I ask you again to update your Apple devices – The Verge

Well, here we are again: I’m writing an article to tell you that you should actually update your iPhone, iPad, or Mac as soon as possible, because their latest software fixes some pretty nasty bugs. Safety Notes for iOS / iPadOS 15.6.1 And the macOS 12.5.1 Describe bug fixes in the operating system kernel (essentially the kernel that controls everything) and WebKit that could allow an attacker to run malicious code on your device. The notes also warn that the bugs may have been actively exploited.

This is, unfortunately, something like the third or fourth time writing a Mail frankly Asking people to update their iPhone or Mac to fix some very serious security flaws. The truth is, I could have written this particular post more times than that – there was 13 Updates for iOS 15 Since its initial release, the nine Them fixed some kind of arbitrary code execution error. Oftentimes, some of these bugs allow attackers to gain kernel privileges.

What is more, five From those Safety Updates Include a warning “Apple is aware of a report that this issue has been actively exploited.”

So, even though you’ve done this many times this year (and honestly, the years before), I’ll repeat the steps to update your phone: Go to Settings > general > system update. On a Mac, go to System Preferences > system update.

Constant security updates isn’t necessarily a bad thing. Sure, it can be an indication that a lot of bugs are creeping into your software, but it could easily mean that a company has gotten really good at finding and eliminating existing issues. The reason I’m referring to Apple’s recent track record is not to shame it, but to remind everyone that updates these days are very important, and that they should be installed ASAP.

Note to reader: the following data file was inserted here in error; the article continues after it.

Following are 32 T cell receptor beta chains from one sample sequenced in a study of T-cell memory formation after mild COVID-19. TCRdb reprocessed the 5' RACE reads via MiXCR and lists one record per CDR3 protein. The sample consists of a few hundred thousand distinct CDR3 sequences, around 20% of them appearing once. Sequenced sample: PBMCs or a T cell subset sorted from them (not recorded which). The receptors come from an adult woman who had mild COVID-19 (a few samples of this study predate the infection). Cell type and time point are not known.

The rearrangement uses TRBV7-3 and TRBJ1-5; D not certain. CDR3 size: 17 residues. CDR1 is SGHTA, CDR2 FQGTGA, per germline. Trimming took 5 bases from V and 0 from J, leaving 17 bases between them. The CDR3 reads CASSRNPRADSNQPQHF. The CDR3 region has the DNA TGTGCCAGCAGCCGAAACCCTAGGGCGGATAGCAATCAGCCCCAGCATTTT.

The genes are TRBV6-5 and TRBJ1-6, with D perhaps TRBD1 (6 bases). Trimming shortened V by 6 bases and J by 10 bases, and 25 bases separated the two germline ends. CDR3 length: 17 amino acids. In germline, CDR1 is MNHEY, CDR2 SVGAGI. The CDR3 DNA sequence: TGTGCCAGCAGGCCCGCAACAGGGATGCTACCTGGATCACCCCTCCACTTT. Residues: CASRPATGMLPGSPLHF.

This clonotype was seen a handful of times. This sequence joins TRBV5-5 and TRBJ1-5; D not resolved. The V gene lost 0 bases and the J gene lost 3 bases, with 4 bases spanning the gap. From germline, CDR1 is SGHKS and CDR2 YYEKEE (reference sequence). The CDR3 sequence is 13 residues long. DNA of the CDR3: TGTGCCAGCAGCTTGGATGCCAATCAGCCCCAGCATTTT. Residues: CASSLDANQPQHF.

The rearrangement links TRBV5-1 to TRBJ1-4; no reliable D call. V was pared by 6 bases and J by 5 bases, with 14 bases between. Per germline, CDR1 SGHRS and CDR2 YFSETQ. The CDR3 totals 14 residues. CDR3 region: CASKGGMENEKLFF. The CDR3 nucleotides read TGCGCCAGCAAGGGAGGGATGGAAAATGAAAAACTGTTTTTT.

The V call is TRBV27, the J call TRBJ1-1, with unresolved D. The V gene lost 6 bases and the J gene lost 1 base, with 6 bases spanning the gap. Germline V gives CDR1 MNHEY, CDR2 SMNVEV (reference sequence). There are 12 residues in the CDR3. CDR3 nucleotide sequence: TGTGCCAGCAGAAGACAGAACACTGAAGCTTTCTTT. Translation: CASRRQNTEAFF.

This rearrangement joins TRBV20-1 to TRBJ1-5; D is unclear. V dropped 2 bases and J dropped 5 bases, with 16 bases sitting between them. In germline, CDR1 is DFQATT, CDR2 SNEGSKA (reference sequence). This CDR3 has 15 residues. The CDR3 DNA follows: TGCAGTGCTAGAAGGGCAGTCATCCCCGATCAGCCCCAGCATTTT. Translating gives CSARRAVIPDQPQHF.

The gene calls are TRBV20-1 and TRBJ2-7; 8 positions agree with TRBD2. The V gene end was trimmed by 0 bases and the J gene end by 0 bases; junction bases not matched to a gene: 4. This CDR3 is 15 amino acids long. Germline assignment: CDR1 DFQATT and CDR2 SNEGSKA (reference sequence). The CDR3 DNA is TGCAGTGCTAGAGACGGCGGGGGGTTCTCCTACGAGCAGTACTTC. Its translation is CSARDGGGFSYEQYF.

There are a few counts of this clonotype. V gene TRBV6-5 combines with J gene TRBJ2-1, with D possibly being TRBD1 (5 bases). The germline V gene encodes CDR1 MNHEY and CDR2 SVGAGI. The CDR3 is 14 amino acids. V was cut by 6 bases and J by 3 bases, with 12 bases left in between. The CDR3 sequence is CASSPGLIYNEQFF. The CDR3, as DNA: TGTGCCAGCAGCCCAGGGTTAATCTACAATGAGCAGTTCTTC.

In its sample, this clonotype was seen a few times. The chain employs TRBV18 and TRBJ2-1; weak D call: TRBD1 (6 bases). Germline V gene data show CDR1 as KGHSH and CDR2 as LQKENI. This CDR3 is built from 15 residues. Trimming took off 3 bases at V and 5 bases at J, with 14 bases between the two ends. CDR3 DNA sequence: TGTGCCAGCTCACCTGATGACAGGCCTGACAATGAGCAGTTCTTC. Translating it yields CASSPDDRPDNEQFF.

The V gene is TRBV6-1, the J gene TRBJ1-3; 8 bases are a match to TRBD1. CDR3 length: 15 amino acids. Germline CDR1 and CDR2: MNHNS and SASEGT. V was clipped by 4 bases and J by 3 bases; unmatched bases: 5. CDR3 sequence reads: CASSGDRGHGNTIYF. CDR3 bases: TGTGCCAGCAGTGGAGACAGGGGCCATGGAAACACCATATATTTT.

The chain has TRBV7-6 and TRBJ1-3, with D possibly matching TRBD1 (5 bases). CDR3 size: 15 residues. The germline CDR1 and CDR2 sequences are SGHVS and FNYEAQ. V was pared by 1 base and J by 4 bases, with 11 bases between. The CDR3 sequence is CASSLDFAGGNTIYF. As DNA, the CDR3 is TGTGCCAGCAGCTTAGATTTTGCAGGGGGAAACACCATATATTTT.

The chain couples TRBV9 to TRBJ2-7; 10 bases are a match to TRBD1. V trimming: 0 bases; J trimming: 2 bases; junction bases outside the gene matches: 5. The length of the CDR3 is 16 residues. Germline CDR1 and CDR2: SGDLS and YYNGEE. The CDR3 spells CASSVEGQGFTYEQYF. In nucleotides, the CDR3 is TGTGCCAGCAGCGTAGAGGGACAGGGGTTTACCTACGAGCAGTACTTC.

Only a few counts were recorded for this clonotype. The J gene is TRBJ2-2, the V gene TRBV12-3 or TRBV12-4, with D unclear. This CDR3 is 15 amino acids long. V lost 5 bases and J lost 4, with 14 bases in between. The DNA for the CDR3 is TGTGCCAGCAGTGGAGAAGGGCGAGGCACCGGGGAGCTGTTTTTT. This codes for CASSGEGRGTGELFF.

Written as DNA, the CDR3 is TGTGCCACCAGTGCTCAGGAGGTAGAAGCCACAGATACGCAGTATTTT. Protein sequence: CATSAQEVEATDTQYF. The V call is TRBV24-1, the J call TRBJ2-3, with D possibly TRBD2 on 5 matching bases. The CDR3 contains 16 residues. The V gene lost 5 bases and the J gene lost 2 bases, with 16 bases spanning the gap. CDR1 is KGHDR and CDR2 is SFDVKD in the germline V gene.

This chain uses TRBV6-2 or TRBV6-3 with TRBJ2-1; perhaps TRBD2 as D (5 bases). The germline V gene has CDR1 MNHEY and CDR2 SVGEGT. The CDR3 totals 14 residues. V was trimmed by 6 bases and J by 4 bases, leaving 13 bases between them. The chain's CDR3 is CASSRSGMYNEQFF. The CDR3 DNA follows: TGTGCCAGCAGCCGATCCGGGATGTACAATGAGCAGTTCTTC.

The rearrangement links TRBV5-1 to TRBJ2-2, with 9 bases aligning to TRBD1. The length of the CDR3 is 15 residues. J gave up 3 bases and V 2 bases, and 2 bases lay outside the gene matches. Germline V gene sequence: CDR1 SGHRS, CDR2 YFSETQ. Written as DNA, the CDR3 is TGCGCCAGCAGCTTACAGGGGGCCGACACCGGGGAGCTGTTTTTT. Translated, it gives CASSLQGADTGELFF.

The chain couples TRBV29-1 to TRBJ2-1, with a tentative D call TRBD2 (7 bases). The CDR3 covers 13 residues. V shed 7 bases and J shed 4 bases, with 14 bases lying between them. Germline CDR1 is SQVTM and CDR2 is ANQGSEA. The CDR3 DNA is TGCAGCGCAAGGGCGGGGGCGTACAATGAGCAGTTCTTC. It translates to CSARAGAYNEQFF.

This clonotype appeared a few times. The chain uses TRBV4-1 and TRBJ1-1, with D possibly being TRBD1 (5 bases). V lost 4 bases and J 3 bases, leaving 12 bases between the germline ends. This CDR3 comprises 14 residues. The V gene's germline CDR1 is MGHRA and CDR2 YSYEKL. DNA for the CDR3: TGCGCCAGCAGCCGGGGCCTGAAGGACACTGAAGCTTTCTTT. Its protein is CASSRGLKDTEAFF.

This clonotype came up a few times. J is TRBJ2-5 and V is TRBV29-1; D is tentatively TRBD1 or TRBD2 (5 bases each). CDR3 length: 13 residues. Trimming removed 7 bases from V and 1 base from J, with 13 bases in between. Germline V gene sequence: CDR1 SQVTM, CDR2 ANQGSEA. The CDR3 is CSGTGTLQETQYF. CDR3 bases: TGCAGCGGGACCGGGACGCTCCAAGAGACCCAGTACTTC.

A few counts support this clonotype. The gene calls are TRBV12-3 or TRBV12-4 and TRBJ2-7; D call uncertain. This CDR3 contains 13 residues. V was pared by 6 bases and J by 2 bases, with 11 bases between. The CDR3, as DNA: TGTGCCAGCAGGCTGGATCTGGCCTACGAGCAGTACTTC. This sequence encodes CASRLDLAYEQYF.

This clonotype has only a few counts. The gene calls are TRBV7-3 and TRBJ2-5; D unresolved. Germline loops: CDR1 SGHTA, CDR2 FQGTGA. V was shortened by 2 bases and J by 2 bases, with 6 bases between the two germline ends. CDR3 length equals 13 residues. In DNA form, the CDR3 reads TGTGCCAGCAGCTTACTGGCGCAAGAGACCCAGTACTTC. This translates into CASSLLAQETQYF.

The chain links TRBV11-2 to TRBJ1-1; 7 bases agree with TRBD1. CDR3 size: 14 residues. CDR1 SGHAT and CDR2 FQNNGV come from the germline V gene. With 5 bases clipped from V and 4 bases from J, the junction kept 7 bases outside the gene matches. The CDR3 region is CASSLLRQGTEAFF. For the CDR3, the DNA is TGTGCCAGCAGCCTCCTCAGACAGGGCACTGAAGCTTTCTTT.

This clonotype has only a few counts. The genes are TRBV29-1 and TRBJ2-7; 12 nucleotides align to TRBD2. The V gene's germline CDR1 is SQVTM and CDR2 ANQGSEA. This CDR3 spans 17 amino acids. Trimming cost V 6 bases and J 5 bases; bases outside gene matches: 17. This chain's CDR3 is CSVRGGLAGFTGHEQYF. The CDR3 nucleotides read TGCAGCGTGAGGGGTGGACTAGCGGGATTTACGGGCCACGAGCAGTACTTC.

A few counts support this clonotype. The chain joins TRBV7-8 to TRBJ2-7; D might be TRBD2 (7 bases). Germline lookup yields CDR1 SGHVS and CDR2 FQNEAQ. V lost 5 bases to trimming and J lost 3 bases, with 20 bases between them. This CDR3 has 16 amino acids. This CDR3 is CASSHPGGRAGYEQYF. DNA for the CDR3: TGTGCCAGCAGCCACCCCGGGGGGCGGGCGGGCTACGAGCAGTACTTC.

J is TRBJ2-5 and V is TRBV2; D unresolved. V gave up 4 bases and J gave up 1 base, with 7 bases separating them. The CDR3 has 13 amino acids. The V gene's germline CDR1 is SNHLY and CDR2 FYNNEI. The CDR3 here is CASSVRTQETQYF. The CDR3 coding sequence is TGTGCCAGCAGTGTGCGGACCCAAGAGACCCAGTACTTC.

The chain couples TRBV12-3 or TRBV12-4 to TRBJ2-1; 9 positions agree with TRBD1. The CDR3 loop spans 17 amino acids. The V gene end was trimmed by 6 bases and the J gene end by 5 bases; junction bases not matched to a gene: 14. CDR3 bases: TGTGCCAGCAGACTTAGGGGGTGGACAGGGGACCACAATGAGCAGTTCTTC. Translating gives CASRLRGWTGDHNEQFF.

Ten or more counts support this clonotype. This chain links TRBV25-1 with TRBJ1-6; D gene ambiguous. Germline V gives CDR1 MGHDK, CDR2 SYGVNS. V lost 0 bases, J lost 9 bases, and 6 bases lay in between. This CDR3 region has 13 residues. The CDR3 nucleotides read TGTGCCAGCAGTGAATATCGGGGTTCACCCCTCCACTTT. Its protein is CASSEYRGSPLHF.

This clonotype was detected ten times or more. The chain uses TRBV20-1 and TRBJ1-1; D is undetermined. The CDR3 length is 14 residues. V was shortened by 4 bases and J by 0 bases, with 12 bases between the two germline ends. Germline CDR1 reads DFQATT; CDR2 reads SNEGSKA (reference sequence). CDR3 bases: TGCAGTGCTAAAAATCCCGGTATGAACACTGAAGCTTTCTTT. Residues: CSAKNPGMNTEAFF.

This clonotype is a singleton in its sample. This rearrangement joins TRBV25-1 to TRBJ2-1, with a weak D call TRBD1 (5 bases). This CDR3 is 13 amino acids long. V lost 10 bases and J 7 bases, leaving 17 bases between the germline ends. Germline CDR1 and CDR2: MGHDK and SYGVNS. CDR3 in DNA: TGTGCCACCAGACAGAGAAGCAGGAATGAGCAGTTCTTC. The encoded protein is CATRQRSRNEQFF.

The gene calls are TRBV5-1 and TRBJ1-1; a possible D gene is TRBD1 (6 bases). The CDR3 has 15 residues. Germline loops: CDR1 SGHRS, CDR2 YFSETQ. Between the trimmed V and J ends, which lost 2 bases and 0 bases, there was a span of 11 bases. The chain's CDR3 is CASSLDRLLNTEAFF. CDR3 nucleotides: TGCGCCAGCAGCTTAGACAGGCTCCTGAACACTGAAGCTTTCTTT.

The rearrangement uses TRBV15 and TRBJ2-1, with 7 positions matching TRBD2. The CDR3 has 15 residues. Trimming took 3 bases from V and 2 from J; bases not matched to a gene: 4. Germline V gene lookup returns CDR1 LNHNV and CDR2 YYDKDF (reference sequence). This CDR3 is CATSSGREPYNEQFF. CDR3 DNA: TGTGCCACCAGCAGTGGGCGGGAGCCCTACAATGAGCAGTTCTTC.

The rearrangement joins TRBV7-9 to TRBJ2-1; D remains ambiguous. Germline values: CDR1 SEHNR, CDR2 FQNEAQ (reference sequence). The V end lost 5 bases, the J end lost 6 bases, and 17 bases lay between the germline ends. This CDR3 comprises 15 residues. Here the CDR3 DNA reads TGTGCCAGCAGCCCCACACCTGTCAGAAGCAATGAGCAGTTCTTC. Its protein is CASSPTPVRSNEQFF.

Yes, it is really annoying that you constantly update your computer or phone. Nobody wants to take their devices out of commission for the few minutes it takes to install an update. But Apple is working on a way to make important security updates easier and more automatic.

iOS and iPadOS 16, along with macOS Ventura, will do just that It includes something called Rapid Security Response‘, which appears to allow Apple to push security updates to your device that don’t require a restart. Although some updates may still require a restart (a kernel issue while the operating system is running is hard to correct), the feature may remove at least some The burden of keeping your device safe.

The company also offers an “extreme” security setting. Lock mode is called, although most people don’t want to turn it on. Apple says Lockdown Mode will turn off many features that are particularly vulnerable to security flaws, and it’s mostly intended for people who think they might be targeted by expert hackers, such as those appointed by governments. If so, the feature should be available when iOS 16 and macOS Ventura are released. (Plus, you seem pretty cool. Or pretty scary.)

However, the rest of us can make sure to keep our devices updated whenever new security patches come out – no matter how annoying or how often it happens.

#update #Apple #devices #Verge

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